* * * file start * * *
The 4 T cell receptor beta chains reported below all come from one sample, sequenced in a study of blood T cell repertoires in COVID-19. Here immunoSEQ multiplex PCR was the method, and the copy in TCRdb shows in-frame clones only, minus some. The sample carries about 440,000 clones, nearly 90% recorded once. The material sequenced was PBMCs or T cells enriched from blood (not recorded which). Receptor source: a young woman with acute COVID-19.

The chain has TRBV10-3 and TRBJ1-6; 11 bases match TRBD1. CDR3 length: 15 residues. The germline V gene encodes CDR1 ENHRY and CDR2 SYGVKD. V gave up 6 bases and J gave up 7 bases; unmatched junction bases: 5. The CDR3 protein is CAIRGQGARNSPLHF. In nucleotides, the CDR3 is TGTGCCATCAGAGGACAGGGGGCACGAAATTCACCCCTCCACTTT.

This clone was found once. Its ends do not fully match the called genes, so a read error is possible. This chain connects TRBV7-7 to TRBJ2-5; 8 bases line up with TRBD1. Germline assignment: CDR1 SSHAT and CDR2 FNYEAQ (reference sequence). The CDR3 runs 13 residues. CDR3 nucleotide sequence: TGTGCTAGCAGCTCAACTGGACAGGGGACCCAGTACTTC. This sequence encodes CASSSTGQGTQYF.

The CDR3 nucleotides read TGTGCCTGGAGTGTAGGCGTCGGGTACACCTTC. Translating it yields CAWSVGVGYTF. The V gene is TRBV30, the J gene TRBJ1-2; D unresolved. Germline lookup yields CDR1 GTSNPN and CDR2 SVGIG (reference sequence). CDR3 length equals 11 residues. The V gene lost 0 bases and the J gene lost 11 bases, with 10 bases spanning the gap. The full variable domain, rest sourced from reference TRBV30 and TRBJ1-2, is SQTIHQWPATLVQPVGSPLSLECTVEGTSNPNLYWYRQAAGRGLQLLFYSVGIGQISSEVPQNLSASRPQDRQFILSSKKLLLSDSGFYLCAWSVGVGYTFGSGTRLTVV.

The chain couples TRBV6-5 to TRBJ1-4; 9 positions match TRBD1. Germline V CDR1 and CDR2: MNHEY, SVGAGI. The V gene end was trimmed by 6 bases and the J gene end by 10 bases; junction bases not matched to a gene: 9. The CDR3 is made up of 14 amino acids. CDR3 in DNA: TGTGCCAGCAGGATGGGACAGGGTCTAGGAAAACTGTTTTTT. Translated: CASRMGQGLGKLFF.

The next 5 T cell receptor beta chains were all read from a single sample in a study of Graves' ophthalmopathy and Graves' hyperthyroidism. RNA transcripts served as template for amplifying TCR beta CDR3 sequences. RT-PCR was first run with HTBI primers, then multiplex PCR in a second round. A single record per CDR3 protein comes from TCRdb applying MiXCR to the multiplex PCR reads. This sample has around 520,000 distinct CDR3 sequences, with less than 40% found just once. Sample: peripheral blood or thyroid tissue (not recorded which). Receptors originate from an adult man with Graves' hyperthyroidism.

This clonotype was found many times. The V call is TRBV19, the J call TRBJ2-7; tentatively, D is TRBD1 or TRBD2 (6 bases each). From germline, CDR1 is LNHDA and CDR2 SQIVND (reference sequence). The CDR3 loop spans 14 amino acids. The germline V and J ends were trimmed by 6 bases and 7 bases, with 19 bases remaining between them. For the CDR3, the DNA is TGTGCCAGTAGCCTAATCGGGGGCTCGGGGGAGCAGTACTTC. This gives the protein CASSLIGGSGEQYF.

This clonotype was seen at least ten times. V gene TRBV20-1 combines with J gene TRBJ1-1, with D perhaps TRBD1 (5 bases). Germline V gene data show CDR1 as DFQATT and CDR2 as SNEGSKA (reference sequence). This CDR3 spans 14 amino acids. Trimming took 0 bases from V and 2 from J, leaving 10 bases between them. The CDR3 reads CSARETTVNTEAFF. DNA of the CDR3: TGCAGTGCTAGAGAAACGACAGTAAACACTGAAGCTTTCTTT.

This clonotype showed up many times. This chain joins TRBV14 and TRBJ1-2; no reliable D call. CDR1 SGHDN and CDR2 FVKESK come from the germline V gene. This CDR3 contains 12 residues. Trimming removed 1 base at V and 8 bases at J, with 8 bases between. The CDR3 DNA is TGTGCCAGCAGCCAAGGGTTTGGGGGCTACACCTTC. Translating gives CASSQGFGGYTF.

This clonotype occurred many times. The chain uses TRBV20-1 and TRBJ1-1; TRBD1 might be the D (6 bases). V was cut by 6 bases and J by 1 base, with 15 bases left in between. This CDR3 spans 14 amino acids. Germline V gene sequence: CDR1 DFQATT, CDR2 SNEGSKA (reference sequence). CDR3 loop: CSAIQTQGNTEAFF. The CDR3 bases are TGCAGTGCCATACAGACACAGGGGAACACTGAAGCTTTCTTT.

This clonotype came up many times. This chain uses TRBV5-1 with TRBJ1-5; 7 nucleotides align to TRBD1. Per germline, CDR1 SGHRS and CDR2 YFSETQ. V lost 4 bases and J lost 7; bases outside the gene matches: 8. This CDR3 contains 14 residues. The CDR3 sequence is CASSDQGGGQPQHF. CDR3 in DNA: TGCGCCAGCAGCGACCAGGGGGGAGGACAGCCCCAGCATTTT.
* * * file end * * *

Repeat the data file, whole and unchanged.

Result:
The 4 T cell receptor beta chains reported below all come from one sample, sequenced in a study of blood T cell repertoires in COVID-19. Here immunoSEQ multiplex PCR was the method, and the copy in TCRdb shows in-frame clones only, minus some. The sample carries about 440,000 clones, nearly 90% recorded once. The material sequenced was PBMCs or T cells enriched from blood (not recorded which). Receptor source: a young woman with acute COVID-19.

The chain has TRBV10-3 and TRBJ1-6; 11 bases match TRBD1. CDR3 length: 15 residues. The germline V gene encodes CDR1 ENHRY and CDR2 SYGVKD. V gave up 6 bases and J gave up 7 bases; unmatched junction bases: 5. The CDR3 protein is CAIRGQGARNSPLHF. In nucleotides, the CDR3 is TGTGCCATCAGAGGACAGGGGGCACGAAATTCACCCCTCCACTTT.

This clone was found once. Its ends do not fully match the called genes, so a read error is possible. This chain connects TRBV7-7 to TRBJ2-5; 8 bases line up with TRBD1. Germline assignment: CDR1 SSHAT and CDR2 FNYEAQ (reference sequence). The CDR3 runs 13 residues. CDR3 nucleotide sequence: TGTGCTAGCAGCTCAACTGGACAGGGGACCCAGTACTTC. This sequence encodes CASSSTGQGTQYF.

The CDR3 nucleotides read TGTGCCTGGAGTGTAGGCGTCGGGTACACCTTC. Translating it yields CAWSVGVGYTF. The V gene is TRBV30, the J gene TRBJ1-2; D unresolved. Germline lookup yields CDR1 GTSNPN and CDR2 SVGIG (reference sequence). CDR3 length equals 11 residues. The V gene lost 0 bases and the J gene lost 11 bases, with 10 bases spanning the gap. The full variable domain, rest sourced from reference TRBV30 and TRBJ1-2, is SQTIHQWPATLVQPVGSPLSLECTVEGTSNPNLYWYRQAAGRGLQLLFYSVGIGQISSEVPQNLSASRPQDRQFILSSKKLLLSDSGFYLCAWSVGVGYTFGSGTRLTVV.

The chain couples TRBV6-5 to TRBJ1-4; 9 positions match TRBD1. Germline V CDR1 and CDR2: MNHEY, SVGAGI. The V gene end was trimmed by 6 bases and the J gene end by 10 bases; junction bases not matched to a gene: 9. The CDR3 is made up of 14 amino acids. CDR3 in DNA: TGTGCCAGCAGGATGGGACAGGGTCTAGGAAAACTGTTTTTT. Translated: CASRMGQGLGKLFF.

The next 5 T cell receptor beta chains were all read from a single sample in a study of Graves' ophthalmopathy and Graves' hyperthyroidism. RNA transcripts served as template for amplifying TCR beta CDR3 sequences. RT-PCR was first run with HTBI primers, then multiplex PCR in a second round. A single record per CDR3 protein comes from TCRdb applying MiXCR to the multiplex PCR reads. This sample has around 520,000 distinct CDR3 sequences, with less than 40% found just once. Sample: peripheral blood or thyroid tissue (not recorded which). Receptors originate from an adult man with Graves' hyperthyroidism.

This clonotype was found many times. The V call is TRBV19, the J call TRBJ2-7; tentatively, D is TRBD1 or TRBD2 (6 bases each). From germline, CDR1 is LNHDA and CDR2 SQIVND (reference sequence). The CDR3 loop spans 14 amino acids. The germline V and J ends were trimmed by 6 bases and 7 bases, with 19 bases remaining between them. For the CDR3, the DNA is TGTGCCAGTAGCCTAATCGGGGGCTCGGGGGAGCAGTACTTC. This gives the protein CASSLIGGSGEQYF.

This clonotype was seen at least ten times. V gene TRBV20-1 combines with J gene TRBJ1-1, with D perhaps TRBD1 (5 bases). Germline V gene data show CDR1 as DFQATT and CDR2 as SNEGSKA (reference sequence). This CDR3 spans 14 amino acids. Trimming took 0 bases from V and 2 from J, leaving 10 bases between them. The CDR3 reads CSARETTVNTEAFF. DNA of the CDR3: TGCAGTGCTAGAGAAACGACAGTAAACACTGAAGCTTTCTTT.

This clonotype showed up many times. This chain joins TRBV14 and TRBJ1-2; no reliable D call. CDR1 SGHDN and CDR2 FVKESK come from the germline V gene. This CDR3 contains 12 residues. Trimming removed 1 base at V and 8 bases at J, with 8 bases between. The CDR3 DNA is TGTGCCAGCAGCCAAGGGTTTGGGGGCTACACCTTC. Translating gives CASSQGFGGYTF.

This clonotype occurred many times. The chain uses TRBV20-1 and TRBJ1-1; TRBD1 might be the D (6 bases). V was cut by 6 bases and J by 1 base, with 15 bases left in between. This CDR3 spans 14 amino acids. Germline V gene sequence: CDR1 DFQATT, CDR2 SNEGSKA (reference sequence). CDR3 loop: CSAIQTQGNTEAFF. The CDR3 bases are TGCAGTGCCATACAGACACAGGGGAACACTGAAGCTTTCTTT.

This clonotype came up many times. This chain uses TRBV5-1 with TRBJ1-5; 7 nucleotides align to TRBD1. Per germline, CDR1 SGHRS and CDR2 YFSETQ. V lost 4 bases and J lost 7; bases outside the gene matches: 8. This CDR3 contains 14 residues. The CDR3 sequence is CASSDQGGGQPQHF. CDR3 in DNA: TGCGCCAGCAGCGACCAGGGGGGAGGACAGCCCCAGCATTTT.